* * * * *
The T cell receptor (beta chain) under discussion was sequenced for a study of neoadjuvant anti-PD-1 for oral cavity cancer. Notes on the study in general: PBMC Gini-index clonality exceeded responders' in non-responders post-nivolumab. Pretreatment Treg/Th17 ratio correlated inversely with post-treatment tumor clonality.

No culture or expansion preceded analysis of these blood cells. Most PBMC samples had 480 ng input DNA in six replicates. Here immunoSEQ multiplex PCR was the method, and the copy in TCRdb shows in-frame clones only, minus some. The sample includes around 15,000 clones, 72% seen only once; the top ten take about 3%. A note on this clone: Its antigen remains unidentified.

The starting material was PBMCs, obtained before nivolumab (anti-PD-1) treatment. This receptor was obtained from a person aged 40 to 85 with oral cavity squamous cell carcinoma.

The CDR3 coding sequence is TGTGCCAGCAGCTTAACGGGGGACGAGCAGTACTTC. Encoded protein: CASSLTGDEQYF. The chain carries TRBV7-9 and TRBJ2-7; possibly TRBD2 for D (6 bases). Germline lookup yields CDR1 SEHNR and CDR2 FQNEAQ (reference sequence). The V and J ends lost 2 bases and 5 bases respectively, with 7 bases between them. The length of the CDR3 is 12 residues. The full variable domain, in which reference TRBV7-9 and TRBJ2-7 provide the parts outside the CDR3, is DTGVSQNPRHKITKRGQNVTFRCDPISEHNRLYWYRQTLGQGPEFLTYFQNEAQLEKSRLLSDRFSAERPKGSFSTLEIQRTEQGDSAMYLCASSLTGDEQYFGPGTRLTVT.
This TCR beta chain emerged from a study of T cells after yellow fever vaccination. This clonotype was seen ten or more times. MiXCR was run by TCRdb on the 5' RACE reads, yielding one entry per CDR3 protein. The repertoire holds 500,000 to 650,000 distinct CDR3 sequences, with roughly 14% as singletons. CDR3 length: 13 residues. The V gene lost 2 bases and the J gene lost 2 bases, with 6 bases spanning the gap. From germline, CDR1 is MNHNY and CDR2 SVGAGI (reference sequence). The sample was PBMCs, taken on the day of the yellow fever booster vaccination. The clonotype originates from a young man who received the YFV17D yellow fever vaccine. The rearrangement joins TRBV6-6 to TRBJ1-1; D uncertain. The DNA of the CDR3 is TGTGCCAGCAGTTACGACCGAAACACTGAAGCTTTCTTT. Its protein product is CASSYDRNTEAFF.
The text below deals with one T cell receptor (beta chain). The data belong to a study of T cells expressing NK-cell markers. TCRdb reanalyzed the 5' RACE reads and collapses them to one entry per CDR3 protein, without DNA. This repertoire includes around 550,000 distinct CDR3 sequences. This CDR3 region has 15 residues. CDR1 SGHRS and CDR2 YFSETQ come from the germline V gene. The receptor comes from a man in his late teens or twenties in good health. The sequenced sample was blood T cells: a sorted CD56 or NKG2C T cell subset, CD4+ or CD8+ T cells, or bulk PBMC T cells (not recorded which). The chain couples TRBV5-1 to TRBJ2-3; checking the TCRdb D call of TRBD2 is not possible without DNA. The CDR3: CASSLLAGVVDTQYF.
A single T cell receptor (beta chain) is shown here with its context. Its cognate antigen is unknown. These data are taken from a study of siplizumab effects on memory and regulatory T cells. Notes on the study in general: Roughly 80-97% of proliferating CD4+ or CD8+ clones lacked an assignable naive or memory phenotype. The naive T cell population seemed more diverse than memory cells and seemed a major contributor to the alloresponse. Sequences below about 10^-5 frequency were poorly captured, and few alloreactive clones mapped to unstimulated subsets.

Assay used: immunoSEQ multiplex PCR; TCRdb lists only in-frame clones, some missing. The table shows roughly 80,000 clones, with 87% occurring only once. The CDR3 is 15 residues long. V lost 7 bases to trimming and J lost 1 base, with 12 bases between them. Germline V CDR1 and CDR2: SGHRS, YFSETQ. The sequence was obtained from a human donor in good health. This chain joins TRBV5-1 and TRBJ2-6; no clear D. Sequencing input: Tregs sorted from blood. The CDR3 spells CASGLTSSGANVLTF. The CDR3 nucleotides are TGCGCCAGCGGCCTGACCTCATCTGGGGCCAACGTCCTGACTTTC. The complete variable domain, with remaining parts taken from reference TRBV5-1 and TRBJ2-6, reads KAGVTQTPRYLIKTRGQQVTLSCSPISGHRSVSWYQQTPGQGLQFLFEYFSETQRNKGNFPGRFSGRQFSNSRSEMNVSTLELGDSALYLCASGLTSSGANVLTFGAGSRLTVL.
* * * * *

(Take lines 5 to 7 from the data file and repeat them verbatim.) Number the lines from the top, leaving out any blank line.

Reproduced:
This TCR beta chain emerged from a study of T cells after yellow fever vaccination. This clonotype was seen ten or more times. MiXCR was run by TCRdb on the 5' RACE reads, yielding one entry per CDR3 protein. The repertoire holds 500,000 to 650,000 distinct CDR3 sequences, with roughly 14% as singletons. CDR3 length: 13 residues. The V gene lost 2 bases and the J gene lost 2 bases, with 6 bases spanning the gap. From germline, CDR1 is MNHNY and CDR2 SVGAGI (reference sequence). The sample was PBMCs, taken on the day of the yellow fever booster vaccination. The clonotype originates from a young man who received the YFV17D yellow fever vaccine. The rearrangement joins TRBV6-6 to TRBJ1-1; D uncertain. The DNA of the CDR3 is TGTGCCAGCAGTTACGACCGAAACACTGAAGCTTTCTTT. Its protein product is CASSYDRNTEAFF.
The text below deals with one T cell receptor (beta chain). The data belong to a study of T cells expressing NK-cell markers. TCRdb reanalyzed the 5' RACE reads and collapses them to one entry per CDR3 protein, without DNA. This repertoire includes around 550,000 distinct CDR3 sequences. This CDR3 region has 15 residues. CDR1 SGHRS and CDR2 YFSETQ come from the germline V gene. The receptor comes from a man in his late teens or twenties in good health. The sequenced sample was blood T cells: a sorted CD56 or NKG2C T cell subset, CD4+ or CD8+ T cells, or bulk PBMC T cells (not recorded which). The chain couples TRBV5-1 to TRBJ2-3; checking the TCRdb D call of TRBD2 is not possible without DNA. The CDR3: CASSLLAGVVDTQYF.
A single T cell receptor (beta chain) is shown here with its context. Its cognate antigen is unknown. These data are taken from a study of siplizumab effects on memory and regulatory T cells. Notes on the study in general: Roughly 80-97% of proliferating CD4+ or CD8+ clones lacked an assignable naive or memory phenotype. The naive T cell population seemed more diverse than memory cells and seemed a major contributor to the alloresponse. Sequences below about 10^-5 frequency were poorly captured, and few alloreactive clones mapped to unstimulated subsets.